Morgan Stanley Discharges Man-About-Town Los Angeles Advisor
A Morgan Stanley broker who has been profiled in national and local publications for his high-end lifestyle and his ownership of Los Angeles restaurants was discharged last month for allegedly inaccurate reports on his outside business activities.Kerry Moy, who began his career as a registered rep with Merrill Lynch in 1984 and joined Morgan Stanley in 2012, submitted incorrect expense reports and “inaccurate information about outside restaurant-related business activities and his use of firm resources for those outside activities,” according to a summary of Morgan Stanley’s allegations on his BrokerCheck report.
Moy, who two weeks ago registered as an investment adviser representative through independent firm Western International Securities, did not respond to calls for comment. A Morgan Stanley spokeswoman declined to comment on the allegations or on whether his departure involved pending litigation from an investor against Moy.
A person claiming familiarity with Moy’s wealth practice said he generated about $1 million of fees on $150 million of customer assets at Morgan Stanley, and was “meticulous” about keeping his wealth advisory and restaurant business interests separate. Another person who used to work at Moy’s L.A. branch on South Flower Street said he had a relatively large office that reflected his longevity and status at the firm.
Brokers have often stumbled into regulatory shoals for failing to disclose and receive approval from supervisors for outside businesses, but Moy appears to have been open about his ventures. His expanded BrokerCheck history lists his ownership of a partnership invested in several restaurants and in the M2K Group, which operates seafood and Asian eateries and sports bars. A summary of his U-4 disclosure on BrokerCheck says he is “not active” in running the restaurants, but meets weekly with partners about the investments.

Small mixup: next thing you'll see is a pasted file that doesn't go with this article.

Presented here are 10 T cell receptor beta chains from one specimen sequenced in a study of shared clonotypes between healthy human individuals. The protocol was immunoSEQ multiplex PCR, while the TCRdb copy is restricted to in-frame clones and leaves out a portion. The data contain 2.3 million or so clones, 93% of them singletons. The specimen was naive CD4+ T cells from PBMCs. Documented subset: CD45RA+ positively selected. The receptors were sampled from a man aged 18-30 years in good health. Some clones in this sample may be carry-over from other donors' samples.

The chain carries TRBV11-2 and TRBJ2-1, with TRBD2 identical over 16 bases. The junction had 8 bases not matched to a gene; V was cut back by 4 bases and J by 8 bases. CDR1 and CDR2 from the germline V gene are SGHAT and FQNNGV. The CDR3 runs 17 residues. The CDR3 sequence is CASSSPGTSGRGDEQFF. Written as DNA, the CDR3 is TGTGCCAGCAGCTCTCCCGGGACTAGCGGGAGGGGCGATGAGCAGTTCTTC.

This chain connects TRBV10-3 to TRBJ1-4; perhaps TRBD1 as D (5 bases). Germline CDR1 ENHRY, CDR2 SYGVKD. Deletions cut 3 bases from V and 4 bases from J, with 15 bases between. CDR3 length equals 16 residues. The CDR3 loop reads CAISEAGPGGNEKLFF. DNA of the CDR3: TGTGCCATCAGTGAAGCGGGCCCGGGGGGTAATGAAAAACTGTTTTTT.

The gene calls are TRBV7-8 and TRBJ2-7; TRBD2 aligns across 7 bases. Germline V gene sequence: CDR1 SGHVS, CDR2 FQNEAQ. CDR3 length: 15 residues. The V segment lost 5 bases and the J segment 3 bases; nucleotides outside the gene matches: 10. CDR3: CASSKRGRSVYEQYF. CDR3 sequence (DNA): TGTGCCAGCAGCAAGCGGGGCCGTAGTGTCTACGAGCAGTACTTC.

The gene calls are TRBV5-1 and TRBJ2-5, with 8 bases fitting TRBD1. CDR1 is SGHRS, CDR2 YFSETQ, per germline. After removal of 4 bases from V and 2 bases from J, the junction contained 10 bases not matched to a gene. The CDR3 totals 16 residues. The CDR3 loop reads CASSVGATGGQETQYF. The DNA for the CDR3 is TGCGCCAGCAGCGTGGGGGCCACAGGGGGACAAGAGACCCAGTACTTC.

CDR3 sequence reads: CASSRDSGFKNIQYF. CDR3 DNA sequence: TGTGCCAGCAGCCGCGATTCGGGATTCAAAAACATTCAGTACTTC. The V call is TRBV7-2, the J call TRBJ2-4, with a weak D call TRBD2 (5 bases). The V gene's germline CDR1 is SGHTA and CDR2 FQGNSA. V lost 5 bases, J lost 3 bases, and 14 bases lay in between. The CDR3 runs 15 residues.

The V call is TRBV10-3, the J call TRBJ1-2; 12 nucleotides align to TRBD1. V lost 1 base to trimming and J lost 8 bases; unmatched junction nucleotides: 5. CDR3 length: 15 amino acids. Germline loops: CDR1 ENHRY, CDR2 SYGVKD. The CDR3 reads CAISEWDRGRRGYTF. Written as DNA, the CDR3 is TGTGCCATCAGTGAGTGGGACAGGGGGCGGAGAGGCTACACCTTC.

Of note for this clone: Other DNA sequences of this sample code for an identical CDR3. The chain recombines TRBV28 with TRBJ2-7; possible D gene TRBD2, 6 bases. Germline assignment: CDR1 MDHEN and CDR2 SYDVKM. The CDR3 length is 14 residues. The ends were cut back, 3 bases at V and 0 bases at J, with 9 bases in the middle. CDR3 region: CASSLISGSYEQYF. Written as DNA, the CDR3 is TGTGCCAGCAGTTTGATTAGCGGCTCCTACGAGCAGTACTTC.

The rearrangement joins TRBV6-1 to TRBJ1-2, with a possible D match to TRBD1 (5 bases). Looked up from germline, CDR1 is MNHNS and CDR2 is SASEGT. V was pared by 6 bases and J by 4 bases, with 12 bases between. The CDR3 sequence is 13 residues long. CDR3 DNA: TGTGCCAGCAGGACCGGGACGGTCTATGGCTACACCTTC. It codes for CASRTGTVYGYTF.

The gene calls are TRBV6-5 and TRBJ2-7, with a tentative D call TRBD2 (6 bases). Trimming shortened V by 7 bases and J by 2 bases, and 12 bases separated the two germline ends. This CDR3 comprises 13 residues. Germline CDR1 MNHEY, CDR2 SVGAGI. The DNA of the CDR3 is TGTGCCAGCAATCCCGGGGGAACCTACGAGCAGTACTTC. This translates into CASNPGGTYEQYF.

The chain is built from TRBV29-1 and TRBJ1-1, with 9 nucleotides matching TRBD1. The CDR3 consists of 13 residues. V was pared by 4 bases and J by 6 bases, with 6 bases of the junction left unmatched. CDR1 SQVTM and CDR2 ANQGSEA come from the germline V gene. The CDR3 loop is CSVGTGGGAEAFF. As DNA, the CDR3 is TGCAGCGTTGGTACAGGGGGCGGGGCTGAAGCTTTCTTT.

Moy also has not been shy about publicizing his outside business interests. A 2012 article in the “Los Angeles Times” about his purchase of a million-dollar unit at the Ritz-Carlton Residences referred to him as a “wealth manager and restaurateur” who owned 11 southern California restaurants at the time. A local real estate publication in 2013 referred to him as a “restaurateur, portfolio manager/financial advisor and accomplished musician,” while “The Wall Street Journal” featured him in a May 2018 article about wealthy people buying high-end properties in downtown L.A.
Moy’s BrokerCheck record includes a $14 million lawsuit that his limited partnership filed against Monkee Restaurant, a now-closed Chinese seafood venue that was owned by M2K. Morgan Stanley is named as a cross-defendant in the suit that was filed in December in Los Angeles County Superior Court. The pending lawsuit alleges “misrepresentation with respect to investments” made between 2015 and 2018, according to BrokerCheck.
Finra’s Rule 3270 requires brokers to receive written approval of outside business activities, saying that firms must determine if the activities will interfere with brokers’ responsibilities “or be perceived by customers as part of the firm’s business.” Passive investments and activities are exempted from the requirement.
Finra has proposed a new OBA rule intended to clarify widespread confusion about what is permissible and to “reduce unnecessary burdens while strengthening investor protections.”